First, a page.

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Bhutan

It is the only country in the world that is carbon negative, which means it produces more oxygen than it consumes. Bhutan generates about 2.2 million tonnes of carbon annually, yet its forests absorb three times this amount, which creates a carbon sink.

 

Bhutan is the world’s biggest creator of refugees by per capita. In one fell swoop in the 1990s, the country expelled the Lhotshampa, an ethnic group with its origins in Nepal which made up one-sixth of Bhutan’s population, to preserve its unique national identity. More than 20 years on, thousands still remain in camps in Nepal, lost in their own country. This is at stark contrast with the idyllic and homely image Bhutan has carefully curated for itself. As the world looks on at Syria and the deepening migrant crisis in the Mediterranean and concern grows, Bhutan attracts little attention. But as the world finally wakes up to the plight of refugees, it is important that one of the largest refugee populations in South Asia is not forgotten.

 
In recognition for the commitment and efforts made by the health ministry to have successfully eliminated maternal and neonatal tetanus, the World Health Organisation (WHO) South-East Asia Region (SEAR) awarded a certificate of appreciation to Bhutan on September 6.  
 

Bhutanese journalist Namgay Zam is facing defamation charges over a Facebook post, marking the first time that anyone in the Himalayan country has been taken to court over their social media activities.

 
Bhutan, a Himalayan nation with a population of fewer than a million people, is well on its way to eliminating the scourge of malaria. Investigators from the National Malaria Surveillance System of Bhutan report a dramatic drop in malaria cases, from nearly 40,000 in 1994 to only 45 in 2013. Many of the new infections are clustered in regions along the border with India.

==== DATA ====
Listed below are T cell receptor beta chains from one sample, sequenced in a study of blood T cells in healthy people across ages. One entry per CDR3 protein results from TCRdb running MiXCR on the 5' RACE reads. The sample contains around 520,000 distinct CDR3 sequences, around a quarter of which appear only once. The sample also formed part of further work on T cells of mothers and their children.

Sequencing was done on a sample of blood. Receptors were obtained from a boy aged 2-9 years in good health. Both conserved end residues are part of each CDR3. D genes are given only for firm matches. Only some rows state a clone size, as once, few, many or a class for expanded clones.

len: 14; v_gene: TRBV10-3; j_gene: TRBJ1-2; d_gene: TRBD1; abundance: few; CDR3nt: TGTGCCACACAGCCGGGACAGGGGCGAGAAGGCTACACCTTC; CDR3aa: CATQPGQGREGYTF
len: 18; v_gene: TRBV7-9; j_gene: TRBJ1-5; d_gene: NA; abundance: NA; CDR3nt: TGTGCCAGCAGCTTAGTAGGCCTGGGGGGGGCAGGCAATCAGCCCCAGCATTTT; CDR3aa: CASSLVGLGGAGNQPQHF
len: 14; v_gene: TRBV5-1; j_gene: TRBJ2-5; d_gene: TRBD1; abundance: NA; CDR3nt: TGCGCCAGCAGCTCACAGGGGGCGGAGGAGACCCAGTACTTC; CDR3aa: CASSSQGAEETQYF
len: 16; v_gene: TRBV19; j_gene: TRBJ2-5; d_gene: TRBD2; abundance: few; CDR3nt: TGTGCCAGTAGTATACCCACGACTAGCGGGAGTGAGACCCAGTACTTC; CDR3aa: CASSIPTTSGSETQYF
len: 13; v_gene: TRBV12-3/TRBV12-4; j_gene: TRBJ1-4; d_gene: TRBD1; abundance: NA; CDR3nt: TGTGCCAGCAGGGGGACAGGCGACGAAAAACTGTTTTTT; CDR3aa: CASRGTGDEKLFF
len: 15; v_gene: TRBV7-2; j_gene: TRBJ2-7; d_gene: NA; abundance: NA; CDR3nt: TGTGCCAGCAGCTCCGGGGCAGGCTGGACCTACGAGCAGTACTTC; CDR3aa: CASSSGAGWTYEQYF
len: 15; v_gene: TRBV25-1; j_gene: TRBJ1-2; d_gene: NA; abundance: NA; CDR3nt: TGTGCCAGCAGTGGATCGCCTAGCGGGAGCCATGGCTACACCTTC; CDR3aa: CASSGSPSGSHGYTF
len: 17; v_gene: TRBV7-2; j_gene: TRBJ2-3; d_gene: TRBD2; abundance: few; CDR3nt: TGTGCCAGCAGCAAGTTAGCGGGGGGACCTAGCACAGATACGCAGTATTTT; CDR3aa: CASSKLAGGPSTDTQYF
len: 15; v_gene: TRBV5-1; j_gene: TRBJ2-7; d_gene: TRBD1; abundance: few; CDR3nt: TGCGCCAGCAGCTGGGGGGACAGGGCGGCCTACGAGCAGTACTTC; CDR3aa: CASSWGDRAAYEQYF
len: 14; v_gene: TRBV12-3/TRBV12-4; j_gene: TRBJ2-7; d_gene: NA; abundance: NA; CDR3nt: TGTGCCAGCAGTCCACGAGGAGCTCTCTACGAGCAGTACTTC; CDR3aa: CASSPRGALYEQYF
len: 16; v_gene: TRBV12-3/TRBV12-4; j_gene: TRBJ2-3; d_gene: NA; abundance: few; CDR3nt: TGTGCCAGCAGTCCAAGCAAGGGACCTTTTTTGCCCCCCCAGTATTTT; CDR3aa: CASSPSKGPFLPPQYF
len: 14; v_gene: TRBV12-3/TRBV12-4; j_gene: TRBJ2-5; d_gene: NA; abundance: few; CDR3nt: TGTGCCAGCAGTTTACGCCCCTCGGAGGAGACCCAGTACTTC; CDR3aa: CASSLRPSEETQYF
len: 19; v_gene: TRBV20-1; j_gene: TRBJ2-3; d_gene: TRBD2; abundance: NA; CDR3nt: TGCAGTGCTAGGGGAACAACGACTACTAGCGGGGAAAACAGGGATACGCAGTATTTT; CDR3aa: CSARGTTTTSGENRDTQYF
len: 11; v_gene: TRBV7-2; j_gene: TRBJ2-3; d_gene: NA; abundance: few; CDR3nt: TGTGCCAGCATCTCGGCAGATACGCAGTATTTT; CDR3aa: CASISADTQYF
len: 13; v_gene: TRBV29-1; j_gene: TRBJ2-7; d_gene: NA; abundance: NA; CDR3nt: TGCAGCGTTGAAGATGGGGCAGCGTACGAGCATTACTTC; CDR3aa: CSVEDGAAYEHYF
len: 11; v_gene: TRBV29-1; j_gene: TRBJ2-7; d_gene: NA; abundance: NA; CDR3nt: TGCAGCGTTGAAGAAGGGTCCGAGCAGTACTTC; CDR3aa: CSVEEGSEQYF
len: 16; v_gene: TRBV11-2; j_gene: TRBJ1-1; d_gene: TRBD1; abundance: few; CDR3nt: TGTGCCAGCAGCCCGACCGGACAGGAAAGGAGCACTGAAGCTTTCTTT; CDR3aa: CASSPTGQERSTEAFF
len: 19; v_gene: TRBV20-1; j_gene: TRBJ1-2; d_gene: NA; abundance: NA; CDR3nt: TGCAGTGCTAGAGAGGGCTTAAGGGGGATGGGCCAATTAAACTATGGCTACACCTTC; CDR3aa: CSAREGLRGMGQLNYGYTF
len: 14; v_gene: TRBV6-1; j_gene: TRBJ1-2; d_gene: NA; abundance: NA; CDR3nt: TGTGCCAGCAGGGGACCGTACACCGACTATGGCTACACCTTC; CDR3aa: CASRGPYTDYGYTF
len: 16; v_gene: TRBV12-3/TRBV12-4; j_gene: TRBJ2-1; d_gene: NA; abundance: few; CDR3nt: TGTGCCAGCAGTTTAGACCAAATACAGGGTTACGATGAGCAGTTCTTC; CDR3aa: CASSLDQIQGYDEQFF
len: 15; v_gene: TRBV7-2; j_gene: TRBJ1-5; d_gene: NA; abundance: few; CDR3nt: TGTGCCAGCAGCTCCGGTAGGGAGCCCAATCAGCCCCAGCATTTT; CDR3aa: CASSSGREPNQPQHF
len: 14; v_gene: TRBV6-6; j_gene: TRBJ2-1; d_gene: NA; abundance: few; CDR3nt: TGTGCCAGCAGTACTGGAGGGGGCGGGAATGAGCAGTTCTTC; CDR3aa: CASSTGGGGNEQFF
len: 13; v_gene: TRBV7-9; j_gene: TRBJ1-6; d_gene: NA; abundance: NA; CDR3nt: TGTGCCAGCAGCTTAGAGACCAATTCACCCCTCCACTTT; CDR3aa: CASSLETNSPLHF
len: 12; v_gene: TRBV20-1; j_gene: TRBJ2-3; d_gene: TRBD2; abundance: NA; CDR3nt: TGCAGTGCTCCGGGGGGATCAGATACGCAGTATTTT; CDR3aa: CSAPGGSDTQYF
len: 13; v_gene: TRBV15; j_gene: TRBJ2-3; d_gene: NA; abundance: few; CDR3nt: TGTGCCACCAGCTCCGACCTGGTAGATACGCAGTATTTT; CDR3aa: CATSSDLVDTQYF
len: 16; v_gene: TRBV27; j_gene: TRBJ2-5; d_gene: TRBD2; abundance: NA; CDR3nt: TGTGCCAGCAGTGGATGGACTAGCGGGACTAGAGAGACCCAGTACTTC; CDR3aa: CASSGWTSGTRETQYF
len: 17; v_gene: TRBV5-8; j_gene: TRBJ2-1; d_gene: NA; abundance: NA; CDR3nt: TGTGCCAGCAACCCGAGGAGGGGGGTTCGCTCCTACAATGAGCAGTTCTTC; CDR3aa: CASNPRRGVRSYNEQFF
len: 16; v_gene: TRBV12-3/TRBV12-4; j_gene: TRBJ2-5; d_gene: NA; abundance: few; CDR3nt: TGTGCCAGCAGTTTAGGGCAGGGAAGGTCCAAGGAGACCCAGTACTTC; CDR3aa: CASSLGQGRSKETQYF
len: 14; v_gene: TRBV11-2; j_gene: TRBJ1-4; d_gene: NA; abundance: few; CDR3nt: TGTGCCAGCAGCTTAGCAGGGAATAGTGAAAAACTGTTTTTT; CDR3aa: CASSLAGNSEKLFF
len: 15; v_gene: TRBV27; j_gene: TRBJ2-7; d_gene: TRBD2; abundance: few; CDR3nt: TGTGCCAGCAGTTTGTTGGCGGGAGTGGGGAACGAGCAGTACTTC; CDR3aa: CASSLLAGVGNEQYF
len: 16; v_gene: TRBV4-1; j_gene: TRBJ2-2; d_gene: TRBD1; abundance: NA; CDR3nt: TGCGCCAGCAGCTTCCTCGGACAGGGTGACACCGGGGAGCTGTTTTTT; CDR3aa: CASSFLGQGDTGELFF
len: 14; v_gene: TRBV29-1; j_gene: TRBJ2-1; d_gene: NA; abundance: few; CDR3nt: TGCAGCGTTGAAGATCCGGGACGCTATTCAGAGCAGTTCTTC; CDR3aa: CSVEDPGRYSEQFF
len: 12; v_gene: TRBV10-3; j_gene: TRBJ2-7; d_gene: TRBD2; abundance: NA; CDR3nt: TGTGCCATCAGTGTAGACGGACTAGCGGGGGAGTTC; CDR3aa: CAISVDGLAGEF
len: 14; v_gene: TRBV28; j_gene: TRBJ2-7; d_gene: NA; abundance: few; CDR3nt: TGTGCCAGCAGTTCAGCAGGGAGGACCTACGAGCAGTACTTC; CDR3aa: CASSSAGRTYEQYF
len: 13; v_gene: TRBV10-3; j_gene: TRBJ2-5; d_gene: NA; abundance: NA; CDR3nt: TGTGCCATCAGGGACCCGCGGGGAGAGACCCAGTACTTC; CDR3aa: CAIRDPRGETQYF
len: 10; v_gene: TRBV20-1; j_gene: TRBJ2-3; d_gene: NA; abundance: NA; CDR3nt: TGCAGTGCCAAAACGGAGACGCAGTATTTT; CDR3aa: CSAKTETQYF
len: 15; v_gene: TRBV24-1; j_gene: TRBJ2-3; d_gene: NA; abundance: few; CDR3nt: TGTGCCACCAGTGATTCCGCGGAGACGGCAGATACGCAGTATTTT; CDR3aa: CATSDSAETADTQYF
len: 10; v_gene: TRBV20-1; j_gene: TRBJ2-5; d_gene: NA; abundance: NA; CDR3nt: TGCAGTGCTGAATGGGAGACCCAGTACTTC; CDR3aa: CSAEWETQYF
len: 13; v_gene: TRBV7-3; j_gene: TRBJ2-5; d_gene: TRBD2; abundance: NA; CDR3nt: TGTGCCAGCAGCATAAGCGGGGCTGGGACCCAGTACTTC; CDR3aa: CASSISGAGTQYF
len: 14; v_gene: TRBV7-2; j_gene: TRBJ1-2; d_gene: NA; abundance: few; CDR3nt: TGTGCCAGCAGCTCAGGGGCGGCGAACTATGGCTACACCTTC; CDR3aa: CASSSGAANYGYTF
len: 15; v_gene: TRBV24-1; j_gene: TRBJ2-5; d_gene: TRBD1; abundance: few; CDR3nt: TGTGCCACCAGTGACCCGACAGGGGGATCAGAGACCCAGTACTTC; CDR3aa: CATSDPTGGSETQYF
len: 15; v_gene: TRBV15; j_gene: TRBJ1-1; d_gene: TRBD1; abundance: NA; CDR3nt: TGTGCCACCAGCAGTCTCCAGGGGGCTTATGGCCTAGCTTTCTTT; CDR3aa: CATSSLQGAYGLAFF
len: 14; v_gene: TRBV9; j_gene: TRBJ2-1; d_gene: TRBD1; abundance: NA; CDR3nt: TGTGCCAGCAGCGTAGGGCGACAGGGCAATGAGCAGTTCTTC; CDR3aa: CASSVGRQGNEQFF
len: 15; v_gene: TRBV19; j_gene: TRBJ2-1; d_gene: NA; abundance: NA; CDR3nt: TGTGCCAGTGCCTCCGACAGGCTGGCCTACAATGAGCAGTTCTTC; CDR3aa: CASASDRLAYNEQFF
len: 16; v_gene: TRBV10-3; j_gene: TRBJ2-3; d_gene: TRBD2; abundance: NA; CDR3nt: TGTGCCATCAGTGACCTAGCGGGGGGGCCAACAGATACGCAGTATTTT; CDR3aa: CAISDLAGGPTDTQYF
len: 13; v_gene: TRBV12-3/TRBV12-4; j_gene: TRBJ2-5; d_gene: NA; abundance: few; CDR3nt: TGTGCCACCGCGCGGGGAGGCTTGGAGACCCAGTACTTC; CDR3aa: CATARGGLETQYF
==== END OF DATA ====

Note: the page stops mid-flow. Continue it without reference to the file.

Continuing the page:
Mountain Echoes, the country's annual literary festival, brings Pico Iyer, Amitav Ghosh, Tabu and Piyush Pandey to Thimphu for a 3-day cultural carnival Seven years ago, Mountain Echoes, a gritty little literary festival put down roots in Thimphu, hoping to grow a forest of ideas. 
 

Six years ago, when Mountain Echoes, an Indo-Bhutanese literature festival began in Thimphu, Bhutan, it was an unpretentious, informal affair. All those who were participating in the festival from India got a wonderful summer vacation out of it. The three-day festival featured names such as Gulzar, Sarnath Banerjee and Chetan Bhagat — a curious mix to showcase “Indian” literature to a Bhutanese audience.

 

"Mountain Echoes" was the title of a book of oral biographies of Pahari women that I had edited, and a festival we at Yatra books had recently hosted in Dehradun with the Himalayan Library.

 

One hundred and seventy five countries signed up to fight global warming crisis, ‘Paris Agreement'. The new agreement will replace the ‘Kyoto Protocol’ in 2020, as global cooperation on climate change after 2020 and indicate the direction and goals. The parties will strengthen the global response to the threat of climate change.

  One hundred and seventy five countries signed up to fight global warming crisis, ‘Paris Agreement'. The new agreement will replace the ‘Kyoto Protocol’ in 2020, as global cooperation on climate change after 2020 and indicate the direction and goals. The parties will strengthen the global response to the threat of climate change.  
 

One hundred and seventy five countries signed up to fight global warming crisis, ‘Paris Agreement'. The new agreement will replace the ‘Kyoto Protocol’ in 2020, as global cooperation on climate change after 2020 and indicate the direction and goals. The parties will strengthen the global response to the threat of climate change.